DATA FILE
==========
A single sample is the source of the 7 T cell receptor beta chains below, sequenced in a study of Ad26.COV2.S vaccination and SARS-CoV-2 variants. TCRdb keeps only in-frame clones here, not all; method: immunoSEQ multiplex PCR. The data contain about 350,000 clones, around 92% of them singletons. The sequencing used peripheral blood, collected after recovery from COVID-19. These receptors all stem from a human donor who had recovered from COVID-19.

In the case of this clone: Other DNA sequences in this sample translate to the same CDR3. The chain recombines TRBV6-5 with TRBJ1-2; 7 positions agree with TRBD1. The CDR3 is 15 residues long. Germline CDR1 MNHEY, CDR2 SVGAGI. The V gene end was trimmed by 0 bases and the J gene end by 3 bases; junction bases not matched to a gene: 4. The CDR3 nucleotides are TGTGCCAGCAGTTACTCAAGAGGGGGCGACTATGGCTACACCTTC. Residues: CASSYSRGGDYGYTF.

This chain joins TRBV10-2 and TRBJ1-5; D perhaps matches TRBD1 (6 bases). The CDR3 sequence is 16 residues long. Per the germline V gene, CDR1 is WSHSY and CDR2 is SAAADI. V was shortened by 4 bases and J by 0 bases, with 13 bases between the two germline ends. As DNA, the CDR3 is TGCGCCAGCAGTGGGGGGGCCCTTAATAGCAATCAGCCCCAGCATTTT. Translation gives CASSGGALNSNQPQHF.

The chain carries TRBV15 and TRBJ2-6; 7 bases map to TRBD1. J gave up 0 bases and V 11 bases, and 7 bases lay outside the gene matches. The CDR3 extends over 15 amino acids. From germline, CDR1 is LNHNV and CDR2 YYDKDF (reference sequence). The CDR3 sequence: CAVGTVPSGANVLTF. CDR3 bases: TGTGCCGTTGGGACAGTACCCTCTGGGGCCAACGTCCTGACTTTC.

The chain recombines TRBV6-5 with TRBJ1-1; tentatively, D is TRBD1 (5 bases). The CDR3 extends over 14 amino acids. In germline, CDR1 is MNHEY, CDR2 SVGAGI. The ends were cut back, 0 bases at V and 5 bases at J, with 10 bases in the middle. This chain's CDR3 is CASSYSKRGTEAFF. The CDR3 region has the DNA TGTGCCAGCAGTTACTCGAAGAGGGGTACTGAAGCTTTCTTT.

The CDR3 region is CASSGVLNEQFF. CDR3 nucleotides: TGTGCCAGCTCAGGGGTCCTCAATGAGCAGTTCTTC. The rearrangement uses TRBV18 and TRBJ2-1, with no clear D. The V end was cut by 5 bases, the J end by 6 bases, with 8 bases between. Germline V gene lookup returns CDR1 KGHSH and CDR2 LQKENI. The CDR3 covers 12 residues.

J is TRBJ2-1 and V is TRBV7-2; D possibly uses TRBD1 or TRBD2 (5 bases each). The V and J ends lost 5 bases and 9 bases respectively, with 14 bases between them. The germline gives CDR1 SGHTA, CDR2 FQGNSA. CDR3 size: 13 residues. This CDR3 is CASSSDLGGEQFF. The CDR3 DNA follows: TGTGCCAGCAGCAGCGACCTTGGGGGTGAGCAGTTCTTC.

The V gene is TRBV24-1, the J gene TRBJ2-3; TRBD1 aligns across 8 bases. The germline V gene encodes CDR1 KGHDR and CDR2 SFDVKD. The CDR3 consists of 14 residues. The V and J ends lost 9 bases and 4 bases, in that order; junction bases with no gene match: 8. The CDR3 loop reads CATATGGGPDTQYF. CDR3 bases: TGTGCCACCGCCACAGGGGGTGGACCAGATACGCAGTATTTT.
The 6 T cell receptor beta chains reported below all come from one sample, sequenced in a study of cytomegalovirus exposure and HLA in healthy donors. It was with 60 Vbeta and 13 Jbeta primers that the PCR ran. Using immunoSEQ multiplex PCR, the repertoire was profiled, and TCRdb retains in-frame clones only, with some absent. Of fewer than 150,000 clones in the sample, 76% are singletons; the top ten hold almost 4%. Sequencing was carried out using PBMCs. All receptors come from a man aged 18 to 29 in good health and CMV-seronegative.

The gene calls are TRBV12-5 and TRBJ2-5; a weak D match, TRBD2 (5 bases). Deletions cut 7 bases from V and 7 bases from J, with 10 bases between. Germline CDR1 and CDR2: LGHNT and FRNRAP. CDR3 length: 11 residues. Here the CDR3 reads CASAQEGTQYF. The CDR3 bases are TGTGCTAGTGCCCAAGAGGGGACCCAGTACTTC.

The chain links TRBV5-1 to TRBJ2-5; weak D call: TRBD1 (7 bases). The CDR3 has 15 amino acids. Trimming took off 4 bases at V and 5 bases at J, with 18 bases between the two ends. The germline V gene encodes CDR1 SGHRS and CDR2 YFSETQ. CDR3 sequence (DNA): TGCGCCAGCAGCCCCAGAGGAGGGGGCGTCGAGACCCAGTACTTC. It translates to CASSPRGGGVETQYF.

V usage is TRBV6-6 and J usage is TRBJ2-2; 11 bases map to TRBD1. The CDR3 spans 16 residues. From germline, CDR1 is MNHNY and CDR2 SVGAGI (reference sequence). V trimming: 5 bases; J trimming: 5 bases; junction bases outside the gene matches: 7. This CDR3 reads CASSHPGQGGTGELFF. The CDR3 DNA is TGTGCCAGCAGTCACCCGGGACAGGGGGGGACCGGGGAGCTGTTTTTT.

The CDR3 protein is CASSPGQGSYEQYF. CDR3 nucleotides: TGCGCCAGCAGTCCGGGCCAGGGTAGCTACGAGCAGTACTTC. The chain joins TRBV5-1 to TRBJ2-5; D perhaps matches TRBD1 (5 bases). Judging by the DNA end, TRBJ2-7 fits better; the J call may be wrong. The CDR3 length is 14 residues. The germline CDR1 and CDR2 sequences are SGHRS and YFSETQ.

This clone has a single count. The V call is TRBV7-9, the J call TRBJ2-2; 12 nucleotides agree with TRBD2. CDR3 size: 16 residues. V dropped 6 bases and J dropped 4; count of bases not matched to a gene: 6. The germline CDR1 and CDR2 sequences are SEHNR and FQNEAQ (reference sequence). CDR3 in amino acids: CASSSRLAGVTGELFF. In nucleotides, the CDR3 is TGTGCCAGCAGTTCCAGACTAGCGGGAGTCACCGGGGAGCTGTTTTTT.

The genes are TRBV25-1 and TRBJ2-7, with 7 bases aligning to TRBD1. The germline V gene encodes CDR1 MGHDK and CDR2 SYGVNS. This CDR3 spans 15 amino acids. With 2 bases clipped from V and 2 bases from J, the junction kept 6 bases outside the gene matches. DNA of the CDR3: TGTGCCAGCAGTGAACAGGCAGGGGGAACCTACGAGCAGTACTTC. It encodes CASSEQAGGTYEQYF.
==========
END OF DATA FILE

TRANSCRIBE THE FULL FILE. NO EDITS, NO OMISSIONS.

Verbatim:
A single sample is the source of the 7 T cell receptor beta chains below, sequenced in a study of Ad26.COV2.S vaccination and SARS-CoV-2 variants. TCRdb keeps only in-frame clones here, not all; method: immunoSEQ multiplex PCR. The data contain about 350,000 clones, around 92% of them singletons. The sequencing used peripheral blood, collected after recovery from COVID-19. These receptors all stem from a human donor who had recovered from COVID-19.

In the case of this clone: Other DNA sequences in this sample translate to the same CDR3. The chain recombines TRBV6-5 with TRBJ1-2; 7 positions agree with TRBD1. The CDR3 is 15 residues long. Germline CDR1 MNHEY, CDR2 SVGAGI. The V gene end was trimmed by 0 bases and the J gene end by 3 bases; junction bases not matched to a gene: 4. The CDR3 nucleotides are TGTGCCAGCAGTTACTCAAGAGGGGGCGACTATGGCTACACCTTC. Residues: CASSYSRGGDYGYTF.

This chain joins TRBV10-2 and TRBJ1-5; D perhaps matches TRBD1 (6 bases). The CDR3 sequence is 16 residues long. Per the germline V gene, CDR1 is WSHSY and CDR2 is SAAADI. V was shortened by 4 bases and J by 0 bases, with 13 bases between the two germline ends. As DNA, the CDR3 is TGCGCCAGCAGTGGGGGGGCCCTTAATAGCAATCAGCCCCAGCATTTT. Translation gives CASSGGALNSNQPQHF.

The chain carries TRBV15 and TRBJ2-6; 7 bases map to TRBD1. J gave up 0 bases and V 11 bases, and 7 bases lay outside the gene matches. The CDR3 extends over 15 amino acids. From germline, CDR1 is LNHNV and CDR2 YYDKDF (reference sequence). The CDR3 sequence: CAVGTVPSGANVLTF. CDR3 bases: TGTGCCGTTGGGACAGTACCCTCTGGGGCCAACGTCCTGACTTTC.

The chain recombines TRBV6-5 with TRBJ1-1; tentatively, D is TRBD1 (5 bases). The CDR3 extends over 14 amino acids. In germline, CDR1 is MNHEY, CDR2 SVGAGI. The ends were cut back, 0 bases at V and 5 bases at J, with 10 bases in the middle. This chain's CDR3 is CASSYSKRGTEAFF. The CDR3 region has the DNA TGTGCCAGCAGTTACTCGAAGAGGGGTACTGAAGCTTTCTTT.

The CDR3 region is CASSGVLNEQFF. CDR3 nucleotides: TGTGCCAGCTCAGGGGTCCTCAATGAGCAGTTCTTC. The rearrangement uses TRBV18 and TRBJ2-1, with no clear D. The V end was cut by 5 bases, the J end by 6 bases, with 8 bases between. Germline V gene lookup returns CDR1 KGHSH and CDR2 LQKENI. The CDR3 covers 12 residues.

J is TRBJ2-1 and V is TRBV7-2; D possibly uses TRBD1 or TRBD2 (5 bases each). The V and J ends lost 5 bases and 9 bases respectively, with 14 bases between them. The germline gives CDR1 SGHTA, CDR2 FQGNSA. CDR3 size: 13 residues. This CDR3 is CASSSDLGGEQFF. The CDR3 DNA follows: TGTGCCAGCAGCAGCGACCTTGGGGGTGAGCAGTTCTTC.

The V gene is TRBV24-1, the J gene TRBJ2-3; TRBD1 aligns across 8 bases. The germline V gene encodes CDR1 KGHDR and CDR2 SFDVKD. The CDR3 consists of 14 residues. The V and J ends lost 9 bases and 4 bases, in that order; junction bases with no gene match: 8. The CDR3 loop reads CATATGGGPDTQYF. CDR3 bases: TGTGCCACCGCCACAGGGGGTGGACCAGATACGCAGTATTTT.
The 6 T cell receptor beta chains reported below all come from one sample, sequenced in a study of cytomegalovirus exposure and HLA in healthy donors. It was with 60 Vbeta and 13 Jbeta primers that the PCR ran. Using immunoSEQ multiplex PCR, the repertoire was profiled, and TCRdb retains in-frame clones only, with some absent. Of fewer than 150,000 clones in the sample, 76% are singletons; the top ten hold almost 4%. Sequencing was carried out using PBMCs. All receptors come from a man aged 18 to 29 in good health and CMV-seronegative.

The gene calls are TRBV12-5 and TRBJ2-5; a weak D match, TRBD2 (5 bases). Deletions cut 7 bases from V and 7 bases from J, with 10 bases between. Germline CDR1 and CDR2: LGHNT and FRNRAP. CDR3 length: 11 residues. Here the CDR3 reads CASAQEGTQYF. The CDR3 bases are TGTGCTAGTGCCCAAGAGGGGACCCAGTACTTC.

The chain links TRBV5-1 to TRBJ2-5; weak D call: TRBD1 (7 bases). The CDR3 has 15 amino acids. Trimming took off 4 bases at V and 5 bases at J, with 18 bases between the two ends. The germline V gene encodes CDR1 SGHRS and CDR2 YFSETQ. CDR3 sequence (DNA): TGCGCCAGCAGCCCCAGAGGAGGGGGCGTCGAGACCCAGTACTTC. It translates to CASSPRGGGVETQYF.

V usage is TRBV6-6 and J usage is TRBJ2-2; 11 bases map to TRBD1. The CDR3 spans 16 residues. From germline, CDR1 is MNHNY and CDR2 SVGAGI (reference sequence). V trimming: 5 bases; J trimming: 5 bases; junction bases outside the gene matches: 7. This CDR3 reads CASSHPGQGGTGELFF. The CDR3 DNA is TGTGCCAGCAGTCACCCGGGACAGGGGGGGACCGGGGAGCTGTTTTTT.

The CDR3 protein is CASSPGQGSYEQYF. CDR3 nucleotides: TGCGCCAGCAGTCCGGGCCAGGGTAGCTACGAGCAGTACTTC. The chain joins TRBV5-1 to TRBJ2-5; D perhaps matches TRBD1 (5 bases). Judging by the DNA end, TRBJ2-7 fits better; the J call may be wrong. The CDR3 length is 14 residues. The germline CDR1 and CDR2 sequences are SGHRS and YFSETQ.

This clone has a single count. The V call is TRBV7-9, the J call TRBJ2-2; 12 nucleotides agree with TRBD2. CDR3 size: 16 residues. V dropped 6 bases and J dropped 4; count of bases not matched to a gene: 6. The germline CDR1 and CDR2 sequences are SEHNR and FQNEAQ (reference sequence). CDR3 in amino acids: CASSSRLAGVTGELFF. In nucleotides, the CDR3 is TGTGCCAGCAGTTCCAGACTAGCGGGAGTCACCGGGGAGCTGTTTTTT.

The genes are TRBV25-1 and TRBJ2-7, with 7 bases aligning to TRBD1. The germline V gene encodes CDR1 MGHDK and CDR2 SYGVNS. This CDR3 spans 15 amino acids. With 2 bases clipped from V and 2 bases from J, the junction kept 6 bases outside the gene matches. DNA of the CDR3: TGTGCCAGCAGTGAACAGGCAGGGGGAACCTACGAGCAGTACTTC. It encodes CASSEQAGGTYEQYF.